Regardless of who’s heading it up, the Gameday development is certainly progressing at a slower pace than originally anticipated. In 2003, Dee Canizales, then-manager of Knoxville’s Gameday properties, told MP they expected to break ground on Phase II by the end of the year, and said that the 34-unit Riverfront Club was already half sold.
Since then, rumors of financial difficulties have been circulating, leading some to conclude that the latter phase of the plan was being aborted. Bleyler denies those claims and says that sales are “pretty good, actually.” As for the delay, “there’s just lots of paperwork. I wish it would start tomorrow.” As of now, however, there is no set date to begin work on Phase II.
Meanwhile, several other buildings, mostly rimming the western cul-de-sac in Maplehurst proper, sit vacant. A few are boarded up, but others have broken out or missing windows and are easily accessible to vagrants. Bleyler says she’s under the impression that they’re on the Historic Register, as many of them hail from the 1920s, and that Gameday, being unable to tear them down, is planning on gutting them and rehabbing them as condos after Phase II is completed.
MPC senior planner Ann Bennett says that at one time, they were eligible for H1 (historic overlay) or NC1(neighborhood conservation overlay) designation; however, none are presently registered. In the case of districts with multiple—50, 60 or more—individual owners, Bennett explains such a designation could be majority-forced, but, “With Gameday owning as much of Maplehurst as they do, I think they’d need to consent before an H1 would be adopted.”
Without historic designation, property owners are subject only to codes enforcement and cannot be held liable for demolition by neglect—a violation that might’ve been applied to the Coach House or, in the future, other Gameday properties if they continue their decline. “It may be historic, but if it isn’t designated, there’s no legal avenue to use the demolition-by-neglect legislation,” Bennett says.
The few buildings in Maplehurst that are not owned by Gameday, however, look forward to a brighter, perhaps less orange-hued fate. Kendrick expects the Kristopher to stay in his family for generations to come“[The Kristopher] is in excellent shape, new roof…they just don’t build buildings like that anymore,” he explains. As for the Gameday project, Kendrick says he’ll stand his ground but doesn’t intend to stand in the way. “I can’t keep them from building some big, ugly building, but I might as well be a good neighbor.”
But everyone allows that they’re “close.”
“We’re still negotiating,” says Blasius. The 500 block RFPs he submitted along with Craig and Eid last year call for the partnership to purchase—for a yet-undisclosed sum—and redevelop the old S&W Cafeteria building at 516-518 South Gay Street, the Knaffl Brothers/Athletic House building at 520, and the WROL/Central House Hotel building at 522.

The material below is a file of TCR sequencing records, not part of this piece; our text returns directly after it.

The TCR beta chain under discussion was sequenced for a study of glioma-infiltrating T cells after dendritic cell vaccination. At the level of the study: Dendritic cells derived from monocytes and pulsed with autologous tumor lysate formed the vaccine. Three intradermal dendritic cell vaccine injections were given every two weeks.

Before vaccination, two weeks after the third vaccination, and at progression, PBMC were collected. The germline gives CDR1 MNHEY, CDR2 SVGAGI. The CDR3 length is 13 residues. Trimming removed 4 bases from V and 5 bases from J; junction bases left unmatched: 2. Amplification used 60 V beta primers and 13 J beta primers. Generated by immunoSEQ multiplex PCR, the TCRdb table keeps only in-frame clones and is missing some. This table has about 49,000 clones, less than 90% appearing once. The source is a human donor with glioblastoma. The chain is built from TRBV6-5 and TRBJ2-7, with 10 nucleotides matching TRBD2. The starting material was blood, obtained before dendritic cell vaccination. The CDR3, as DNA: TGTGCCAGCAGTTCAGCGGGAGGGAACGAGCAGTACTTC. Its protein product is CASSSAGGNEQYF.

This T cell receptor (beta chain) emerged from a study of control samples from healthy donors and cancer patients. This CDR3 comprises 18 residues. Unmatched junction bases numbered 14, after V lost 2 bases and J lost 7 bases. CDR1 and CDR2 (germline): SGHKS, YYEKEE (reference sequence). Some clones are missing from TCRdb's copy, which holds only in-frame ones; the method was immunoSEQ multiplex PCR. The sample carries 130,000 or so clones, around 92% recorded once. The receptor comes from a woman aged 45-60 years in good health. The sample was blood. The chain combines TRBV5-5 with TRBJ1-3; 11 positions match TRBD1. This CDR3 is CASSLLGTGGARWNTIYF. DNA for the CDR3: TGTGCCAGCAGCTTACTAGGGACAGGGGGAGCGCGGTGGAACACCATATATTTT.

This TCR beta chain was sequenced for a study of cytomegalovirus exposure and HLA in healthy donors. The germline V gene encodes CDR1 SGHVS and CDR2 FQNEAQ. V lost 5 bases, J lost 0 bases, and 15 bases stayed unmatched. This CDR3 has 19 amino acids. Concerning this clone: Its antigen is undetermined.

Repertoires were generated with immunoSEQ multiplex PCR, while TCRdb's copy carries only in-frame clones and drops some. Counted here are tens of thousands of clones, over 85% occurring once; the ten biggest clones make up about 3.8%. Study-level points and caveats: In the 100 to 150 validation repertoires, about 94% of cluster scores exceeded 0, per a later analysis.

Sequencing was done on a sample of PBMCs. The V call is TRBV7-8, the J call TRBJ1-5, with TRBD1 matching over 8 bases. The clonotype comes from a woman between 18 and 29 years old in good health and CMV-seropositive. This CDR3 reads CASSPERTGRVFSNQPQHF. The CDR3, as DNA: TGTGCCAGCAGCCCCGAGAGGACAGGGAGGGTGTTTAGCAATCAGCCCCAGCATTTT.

“It’s close to being ripe, but it’s not there yet. It’s the city’s deal, so it’s their call to make an announcement.”
Blasius allows that he and his partners have probably found the anchor tenant for their portion of the 500-block development—almost certainly a restaurant, since that’s what their RFPs call for among the ground-floor commercial spaces surrounding the proposed eight-screen cinema.
“We have several tenants in mind, although we’re not yet trying to secure any for some of the smaller spaces,” he says. “The anchor restaurant is our first focus.”
City officials are even less forthcoming than Blasius, on both the cinema deal and the restaurant/redevelopment component. While acknowledging that the contract with Regal is still in negotiation, Knoxville senior policy director Bill Lyons maintains that “we’re still on the same [time] model we were before” for a November opening.
Senior finance director Chris Kinney, however, says “We’re trying to get it there [for a November opening], but it’s going to be tight.”
For his part, Blasius expects the non-cinema components to proceed well ahead of schedule. “We feel good about the timing,” he says. “The RFP calls for the exteriors to be finished by the time of the theater opening, and we plan to be way past that point. We may even have some things open before then.”
Blasius says he isn’t worried about the theater opening, either; he notes that “they’re already digging footers on the site, so that’s a good thing. It looks to be in good shape.”
On the off chance that the theater opening misses the target date, Blasius says the rest of the development won’t suffer. “I’m a downtown guy, and I’d like to see the cinema open yesterday. But if it misses November, will it be a problem for what we’re doing? No, not at all.”